One of the things we can do is to plant trees and to preserve, as much as possible, the trees we now have that make up our existing “urban forest,” a term that was first mentioned in the U.S. as early as 1894.
The federal Cooperative Forestry Act of 1978 offers a statutory definition of urban and community forestry: “Urban forestry means the planning, establishment, protection and management of trees and associated plants, individually, in small groups, or under forest conditions within cities, their suburbs and towns.”
Among the many challenges to maintaining and nurturing our urban forests are development pressures, poor choice of trees, root growth and poor soil conditions.
It is against this backdrop of science, community needs and passion for our trees that I held a community meeting recently to hear the thoughts of constituents regarding the possible cutting down of four monkey pod trees planted along the sidewalk running parallel to the Maui Schooner Resort on South Kīhei Road.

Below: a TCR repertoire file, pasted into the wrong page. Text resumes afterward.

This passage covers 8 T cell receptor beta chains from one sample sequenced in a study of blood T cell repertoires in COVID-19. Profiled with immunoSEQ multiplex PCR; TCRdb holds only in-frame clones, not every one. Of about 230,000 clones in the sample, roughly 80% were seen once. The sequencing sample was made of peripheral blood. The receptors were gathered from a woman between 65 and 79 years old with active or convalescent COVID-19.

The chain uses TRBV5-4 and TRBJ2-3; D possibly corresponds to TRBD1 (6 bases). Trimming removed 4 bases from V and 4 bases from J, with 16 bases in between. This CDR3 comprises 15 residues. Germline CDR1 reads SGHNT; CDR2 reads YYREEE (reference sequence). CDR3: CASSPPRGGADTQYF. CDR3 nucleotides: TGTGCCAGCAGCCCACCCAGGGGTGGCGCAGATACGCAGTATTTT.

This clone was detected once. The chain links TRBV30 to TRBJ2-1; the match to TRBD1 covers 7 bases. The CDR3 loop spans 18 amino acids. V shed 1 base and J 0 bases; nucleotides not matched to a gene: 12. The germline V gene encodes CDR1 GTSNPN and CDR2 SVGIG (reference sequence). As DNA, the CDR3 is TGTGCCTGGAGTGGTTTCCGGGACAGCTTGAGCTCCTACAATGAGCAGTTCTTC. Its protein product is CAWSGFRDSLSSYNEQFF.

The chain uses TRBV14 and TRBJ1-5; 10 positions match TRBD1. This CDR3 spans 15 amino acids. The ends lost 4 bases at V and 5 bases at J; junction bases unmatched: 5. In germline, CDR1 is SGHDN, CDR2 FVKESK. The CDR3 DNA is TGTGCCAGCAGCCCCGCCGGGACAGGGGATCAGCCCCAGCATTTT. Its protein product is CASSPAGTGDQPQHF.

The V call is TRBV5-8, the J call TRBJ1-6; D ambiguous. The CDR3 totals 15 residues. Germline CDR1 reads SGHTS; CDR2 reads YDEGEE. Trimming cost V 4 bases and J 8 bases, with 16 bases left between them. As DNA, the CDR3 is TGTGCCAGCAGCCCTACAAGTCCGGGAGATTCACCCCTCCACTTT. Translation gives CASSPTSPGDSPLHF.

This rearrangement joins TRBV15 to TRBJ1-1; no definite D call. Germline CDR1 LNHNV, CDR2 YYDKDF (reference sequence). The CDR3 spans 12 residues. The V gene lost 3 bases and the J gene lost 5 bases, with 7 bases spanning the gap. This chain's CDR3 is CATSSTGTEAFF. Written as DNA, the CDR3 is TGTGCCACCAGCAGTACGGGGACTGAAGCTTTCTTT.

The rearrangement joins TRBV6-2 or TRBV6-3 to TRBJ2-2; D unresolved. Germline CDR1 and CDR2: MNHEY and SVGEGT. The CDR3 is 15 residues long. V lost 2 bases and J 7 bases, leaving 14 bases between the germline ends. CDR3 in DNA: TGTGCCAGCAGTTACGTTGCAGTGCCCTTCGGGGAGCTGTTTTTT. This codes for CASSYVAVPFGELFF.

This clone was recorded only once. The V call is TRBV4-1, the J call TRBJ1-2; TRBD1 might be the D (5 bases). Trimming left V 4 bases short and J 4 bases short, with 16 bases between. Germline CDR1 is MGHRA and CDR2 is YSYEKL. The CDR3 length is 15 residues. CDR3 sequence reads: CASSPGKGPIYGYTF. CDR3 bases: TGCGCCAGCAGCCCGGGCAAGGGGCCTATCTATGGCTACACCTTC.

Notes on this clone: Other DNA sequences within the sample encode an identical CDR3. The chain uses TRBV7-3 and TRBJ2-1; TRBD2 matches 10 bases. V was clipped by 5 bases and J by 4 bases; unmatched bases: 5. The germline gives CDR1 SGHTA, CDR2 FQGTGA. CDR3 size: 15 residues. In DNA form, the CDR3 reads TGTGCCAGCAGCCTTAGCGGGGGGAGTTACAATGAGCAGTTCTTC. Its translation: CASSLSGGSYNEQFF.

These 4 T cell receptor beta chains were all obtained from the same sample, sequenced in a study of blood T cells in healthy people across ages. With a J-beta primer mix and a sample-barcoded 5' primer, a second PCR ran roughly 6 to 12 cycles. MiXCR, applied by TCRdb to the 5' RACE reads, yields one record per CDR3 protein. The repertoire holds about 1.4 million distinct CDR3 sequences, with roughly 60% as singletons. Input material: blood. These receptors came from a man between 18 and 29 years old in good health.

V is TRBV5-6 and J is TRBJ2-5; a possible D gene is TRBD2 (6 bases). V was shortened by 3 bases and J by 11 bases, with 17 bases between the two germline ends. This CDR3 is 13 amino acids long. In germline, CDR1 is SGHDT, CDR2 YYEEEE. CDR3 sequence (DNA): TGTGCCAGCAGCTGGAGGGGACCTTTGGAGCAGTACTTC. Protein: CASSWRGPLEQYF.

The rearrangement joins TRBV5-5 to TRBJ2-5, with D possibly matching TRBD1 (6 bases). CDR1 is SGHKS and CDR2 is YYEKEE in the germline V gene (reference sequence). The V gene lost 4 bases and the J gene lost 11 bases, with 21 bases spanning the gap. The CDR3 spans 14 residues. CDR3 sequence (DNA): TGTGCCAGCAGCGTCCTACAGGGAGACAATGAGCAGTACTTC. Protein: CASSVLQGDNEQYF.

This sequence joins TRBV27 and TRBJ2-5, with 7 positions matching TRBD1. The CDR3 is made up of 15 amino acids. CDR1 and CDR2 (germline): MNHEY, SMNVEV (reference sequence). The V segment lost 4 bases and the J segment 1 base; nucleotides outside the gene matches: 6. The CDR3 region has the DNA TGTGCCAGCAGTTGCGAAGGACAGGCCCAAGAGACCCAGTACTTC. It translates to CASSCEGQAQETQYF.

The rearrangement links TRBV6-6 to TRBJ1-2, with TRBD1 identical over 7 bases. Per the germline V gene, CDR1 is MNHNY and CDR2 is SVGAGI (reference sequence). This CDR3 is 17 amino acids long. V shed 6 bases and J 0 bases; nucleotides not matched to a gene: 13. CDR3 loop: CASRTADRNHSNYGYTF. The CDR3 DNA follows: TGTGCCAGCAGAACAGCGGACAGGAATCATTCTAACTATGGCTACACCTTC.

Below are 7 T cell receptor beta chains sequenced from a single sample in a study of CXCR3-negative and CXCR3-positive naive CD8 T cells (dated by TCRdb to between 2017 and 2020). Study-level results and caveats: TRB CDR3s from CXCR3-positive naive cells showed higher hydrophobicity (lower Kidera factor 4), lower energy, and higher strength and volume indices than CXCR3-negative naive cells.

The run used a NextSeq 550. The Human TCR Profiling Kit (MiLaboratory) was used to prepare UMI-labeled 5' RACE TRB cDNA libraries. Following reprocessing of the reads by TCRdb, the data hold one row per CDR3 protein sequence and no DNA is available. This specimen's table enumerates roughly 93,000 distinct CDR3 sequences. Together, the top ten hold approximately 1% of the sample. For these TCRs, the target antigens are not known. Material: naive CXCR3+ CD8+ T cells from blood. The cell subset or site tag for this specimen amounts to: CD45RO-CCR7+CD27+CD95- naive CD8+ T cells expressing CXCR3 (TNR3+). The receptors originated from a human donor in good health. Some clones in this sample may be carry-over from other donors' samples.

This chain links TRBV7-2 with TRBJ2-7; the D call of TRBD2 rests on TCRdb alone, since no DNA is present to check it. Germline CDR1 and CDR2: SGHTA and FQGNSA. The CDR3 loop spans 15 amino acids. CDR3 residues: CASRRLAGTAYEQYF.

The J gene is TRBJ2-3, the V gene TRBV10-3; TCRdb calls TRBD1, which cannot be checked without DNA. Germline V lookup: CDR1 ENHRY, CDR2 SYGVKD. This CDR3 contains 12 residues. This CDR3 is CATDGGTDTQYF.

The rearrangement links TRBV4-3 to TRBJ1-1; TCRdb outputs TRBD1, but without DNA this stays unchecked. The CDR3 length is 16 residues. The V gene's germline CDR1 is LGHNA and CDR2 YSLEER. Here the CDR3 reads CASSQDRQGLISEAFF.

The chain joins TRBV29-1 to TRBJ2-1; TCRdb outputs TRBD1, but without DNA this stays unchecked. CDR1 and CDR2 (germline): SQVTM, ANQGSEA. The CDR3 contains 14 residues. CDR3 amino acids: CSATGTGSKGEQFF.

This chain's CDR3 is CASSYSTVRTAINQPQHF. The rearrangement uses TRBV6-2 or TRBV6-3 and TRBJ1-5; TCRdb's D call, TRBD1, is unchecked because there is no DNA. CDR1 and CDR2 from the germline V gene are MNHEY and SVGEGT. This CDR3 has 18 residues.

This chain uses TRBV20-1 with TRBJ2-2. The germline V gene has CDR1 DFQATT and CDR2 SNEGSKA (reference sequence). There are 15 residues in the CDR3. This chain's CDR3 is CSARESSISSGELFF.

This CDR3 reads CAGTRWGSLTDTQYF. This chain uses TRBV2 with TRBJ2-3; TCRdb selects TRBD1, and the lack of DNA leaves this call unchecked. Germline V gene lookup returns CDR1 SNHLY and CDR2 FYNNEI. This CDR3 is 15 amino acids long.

Maui County Arborist David Sakoda has determined that, in his view, the trees were planted in an area too small for them to continue growing unimpeded. In a statement released to the media he said, “The county regrets that this design conflict has created a loss of our urban forest canopy.”
Among the concerns about the trees are sidewalk damage caused by tree roots, sidewalk access for those in wheelchairs, potential damage to South Kïhei Road as the trees continue to mature and the potential for “trip-and-fall” lawsuits against the county if pedestrians are injured while walking on the sidewalk.
At the community meeting, we were joined by Director of Public Works David Goode and Department of Parks and Recreation Deputy Director Patrick Matsui. These gentlemen heard passionate but respectful viewpoints on how the trees might be saved, which was the hope of everyone who attended the meeting.
Shortly before the Kīhei community meeting, the volunteer Maui County Arborist Committee voted to request that the County Council designate the monkey pods as “exceptional trees” and worthy of protection under the rules of the Maui County Code.
It is my goal to work with all parties to see if we cannot find some way to save these beautiful trees. Kïhei needs more, not fewer, trees.